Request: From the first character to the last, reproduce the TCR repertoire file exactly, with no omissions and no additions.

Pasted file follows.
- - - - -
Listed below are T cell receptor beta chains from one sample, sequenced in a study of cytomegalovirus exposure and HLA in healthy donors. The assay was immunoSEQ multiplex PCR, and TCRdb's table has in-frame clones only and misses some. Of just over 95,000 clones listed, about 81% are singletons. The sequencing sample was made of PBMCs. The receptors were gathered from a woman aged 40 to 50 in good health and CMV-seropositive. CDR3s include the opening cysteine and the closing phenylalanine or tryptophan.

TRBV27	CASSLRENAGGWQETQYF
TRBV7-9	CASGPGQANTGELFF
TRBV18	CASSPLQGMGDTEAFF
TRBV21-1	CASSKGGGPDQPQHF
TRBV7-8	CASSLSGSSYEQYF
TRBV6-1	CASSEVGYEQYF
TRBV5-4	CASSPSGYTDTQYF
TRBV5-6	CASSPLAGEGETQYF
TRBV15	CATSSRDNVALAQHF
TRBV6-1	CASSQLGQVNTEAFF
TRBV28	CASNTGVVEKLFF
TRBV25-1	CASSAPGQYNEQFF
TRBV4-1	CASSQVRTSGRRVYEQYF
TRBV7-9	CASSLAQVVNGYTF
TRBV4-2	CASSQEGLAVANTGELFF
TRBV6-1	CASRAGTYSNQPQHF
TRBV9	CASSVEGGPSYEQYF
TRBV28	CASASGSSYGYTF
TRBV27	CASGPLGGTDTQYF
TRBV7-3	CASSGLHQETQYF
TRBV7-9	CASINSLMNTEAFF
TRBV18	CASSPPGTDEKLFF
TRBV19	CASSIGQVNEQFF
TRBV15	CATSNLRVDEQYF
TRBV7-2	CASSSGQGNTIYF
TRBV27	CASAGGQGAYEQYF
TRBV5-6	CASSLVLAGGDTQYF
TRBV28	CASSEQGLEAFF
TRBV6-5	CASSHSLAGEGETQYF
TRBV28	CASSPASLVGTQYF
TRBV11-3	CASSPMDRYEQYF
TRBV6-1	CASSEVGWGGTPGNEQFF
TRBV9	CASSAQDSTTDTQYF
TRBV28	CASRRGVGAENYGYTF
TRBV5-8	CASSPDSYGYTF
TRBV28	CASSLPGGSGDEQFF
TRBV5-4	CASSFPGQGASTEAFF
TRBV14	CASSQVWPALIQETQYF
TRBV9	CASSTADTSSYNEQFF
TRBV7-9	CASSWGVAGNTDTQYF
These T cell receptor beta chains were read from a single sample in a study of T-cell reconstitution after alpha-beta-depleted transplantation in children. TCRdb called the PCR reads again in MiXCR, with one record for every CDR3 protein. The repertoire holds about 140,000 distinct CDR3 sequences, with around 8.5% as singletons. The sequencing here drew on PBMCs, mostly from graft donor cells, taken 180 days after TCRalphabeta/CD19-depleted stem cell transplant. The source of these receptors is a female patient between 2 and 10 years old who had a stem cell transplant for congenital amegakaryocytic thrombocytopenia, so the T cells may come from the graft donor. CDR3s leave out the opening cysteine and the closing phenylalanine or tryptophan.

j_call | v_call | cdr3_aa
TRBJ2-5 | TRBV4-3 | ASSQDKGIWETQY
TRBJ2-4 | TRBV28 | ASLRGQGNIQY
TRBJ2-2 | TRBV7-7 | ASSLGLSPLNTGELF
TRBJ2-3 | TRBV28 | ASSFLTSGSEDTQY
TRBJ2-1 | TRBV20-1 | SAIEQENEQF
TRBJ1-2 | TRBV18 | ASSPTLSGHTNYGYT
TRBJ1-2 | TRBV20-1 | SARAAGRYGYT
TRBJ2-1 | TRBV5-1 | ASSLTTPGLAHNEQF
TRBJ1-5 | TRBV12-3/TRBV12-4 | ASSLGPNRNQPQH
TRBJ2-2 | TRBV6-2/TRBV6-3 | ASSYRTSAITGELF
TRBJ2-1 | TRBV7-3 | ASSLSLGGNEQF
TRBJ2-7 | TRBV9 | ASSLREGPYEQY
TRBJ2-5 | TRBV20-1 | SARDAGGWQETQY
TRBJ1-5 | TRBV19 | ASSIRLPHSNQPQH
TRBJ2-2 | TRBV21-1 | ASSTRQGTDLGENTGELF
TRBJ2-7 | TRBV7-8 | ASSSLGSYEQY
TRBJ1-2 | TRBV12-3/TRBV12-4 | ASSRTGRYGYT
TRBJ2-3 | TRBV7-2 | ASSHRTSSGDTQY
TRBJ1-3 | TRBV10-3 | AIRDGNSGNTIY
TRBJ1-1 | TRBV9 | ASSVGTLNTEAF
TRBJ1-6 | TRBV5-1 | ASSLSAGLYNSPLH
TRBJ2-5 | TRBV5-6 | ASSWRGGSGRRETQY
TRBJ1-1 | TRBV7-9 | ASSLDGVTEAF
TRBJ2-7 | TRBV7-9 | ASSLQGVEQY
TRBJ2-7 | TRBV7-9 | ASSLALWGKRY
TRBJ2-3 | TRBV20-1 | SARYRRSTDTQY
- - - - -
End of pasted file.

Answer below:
Listed below are T cell receptor beta chains from one sample, sequenced in a study of cytomegalovirus exposure and HLA in healthy donors. The assay was immunoSEQ multiplex PCR, and TCRdb's table has in-frame clones only and misses some. Of just over 95,000 clones listed, about 81% are singletons. The sequencing sample was made of PBMCs. The receptors were gathered from a woman aged 40 to 50 in good health and CMV-seropositive. CDR3s include the opening cysteine and the closing phenylalanine or tryptophan.

TRBV27	CASSLRENAGGWQETQYF
TRBV7-9	CASGPGQANTGELFF
TRBV18	CASSPLQGMGDTEAFF
TRBV21-1	CASSKGGGPDQPQHF
TRBV7-8	CASSLSGSSYEQYF
TRBV6-1	CASSEVGYEQYF
TRBV5-4	CASSPSGYTDTQYF
TRBV5-6	CASSPLAGEGETQYF
TRBV15	CATSSRDNVALAQHF
TRBV6-1	CASSQLGQVNTEAFF
TRBV28	CASNTGVVEKLFF
TRBV25-1	CASSAPGQYNEQFF
TRBV4-1	CASSQVRTSGRRVYEQYF
TRBV7-9	CASSLAQVVNGYTF
TRBV4-2	CASSQEGLAVANTGELFF
TRBV6-1	CASRAGTYSNQPQHF
TRBV9	CASSVEGGPSYEQYF
TRBV28	CASASGSSYGYTF
TRBV27	CASGPLGGTDTQYF
TRBV7-3	CASSGLHQETQYF
TRBV7-9	CASINSLMNTEAFF
TRBV18	CASSPPGTDEKLFF
TRBV19	CASSIGQVNEQFF
TRBV15	CATSNLRVDEQYF
TRBV7-2	CASSSGQGNTIYF
TRBV27	CASAGGQGAYEQYF
TRBV5-6	CASSLVLAGGDTQYF
TRBV28	CASSEQGLEAFF
TRBV6-5	CASSHSLAGEGETQYF
TRBV28	CASSPASLVGTQYF
TRBV11-3	CASSPMDRYEQYF
TRBV6-1	CASSEVGWGGTPGNEQFF
TRBV9	CASSAQDSTTDTQYF
TRBV28	CASRRGVGAENYGYTF
TRBV5-8	CASSPDSYGYTF
TRBV28	CASSLPGGSGDEQFF
TRBV5-4	CASSFPGQGASTEAFF
TRBV14	CASSQVWPALIQETQYF
TRBV9	CASSTADTSSYNEQFF
TRBV7-9	CASSWGVAGNTDTQYF
These T cell receptor beta chains were read from a single sample in a study of T-cell reconstitution after alpha-beta-depleted transplantation in children. TCRdb called the PCR reads again in MiXCR, with one record for every CDR3 protein. The repertoire holds about 140,000 distinct CDR3 sequences, with around 8.5% as singletons. The sequencing here drew on PBMCs, mostly from graft donor cells, taken 180 days after TCRalphabeta/CD19-depleted stem cell transplant. The source of these receptors is a female patient between 2 and 10 years old who had a stem cell transplant for congenital amegakaryocytic thrombocytopenia, so the T cells may come from the graft donor. CDR3s leave out the opening cysteine and the closing phenylalanine or tryptophan.

j_call | v_call | cdr3_aa
TRBJ2-5 | TRBV4-3 | ASSQDKGIWETQY
TRBJ2-4 | TRBV28 | ASLRGQGNIQY
TRBJ2-2 | TRBV7-7 | ASSLGLSPLNTGELF
TRBJ2-3 | TRBV28 | ASSFLTSGSEDTQY
TRBJ2-1 | TRBV20-1 | SAIEQENEQF
TRBJ1-2 | TRBV18 | ASSPTLSGHTNYGYT
TRBJ1-2 | TRBV20-1 | SARAAGRYGYT
TRBJ2-1 | TRBV5-1 | ASSLTTPGLAHNEQF
TRBJ1-5 | TRBV12-3/TRBV12-4 | ASSLGPNRNQPQH
TRBJ2-2 | TRBV6-2/TRBV6-3 | ASSYRTSAITGELF
TRBJ2-1 | TRBV7-3 | ASSLSLGGNEQF
TRBJ2-7 | TRBV9 | ASSLREGPYEQY
TRBJ2-5 | TRBV20-1 | SARDAGGWQETQY
TRBJ1-5 | TRBV19 | ASSIRLPHSNQPQH
TRBJ2-2 | TRBV21-1 | ASSTRQGTDLGENTGELF
TRBJ2-7 | TRBV7-8 | ASSSLGSYEQY
TRBJ1-2 | TRBV12-3/TRBV12-4 | ASSRTGRYGYT
TRBJ2-3 | TRBV7-2 | ASSHRTSSGDTQY
TRBJ1-3 | TRBV10-3 | AIRDGNSGNTIY
TRBJ1-1 | TRBV9 | ASSVGTLNTEAF
TRBJ1-6 | TRBV5-1 | ASSLSAGLYNSPLH
TRBJ2-5 | TRBV5-6 | ASSWRGGSGRRETQY
TRBJ1-1 | TRBV7-9 | ASSLDGVTEAF
TRBJ2-7 | TRBV7-9 | ASSLQGVEQY
TRBJ2-7 | TRBV7-9 | ASSLALWGKRY
TRBJ2-3 | TRBV20-1 | SARYRRSTDTQY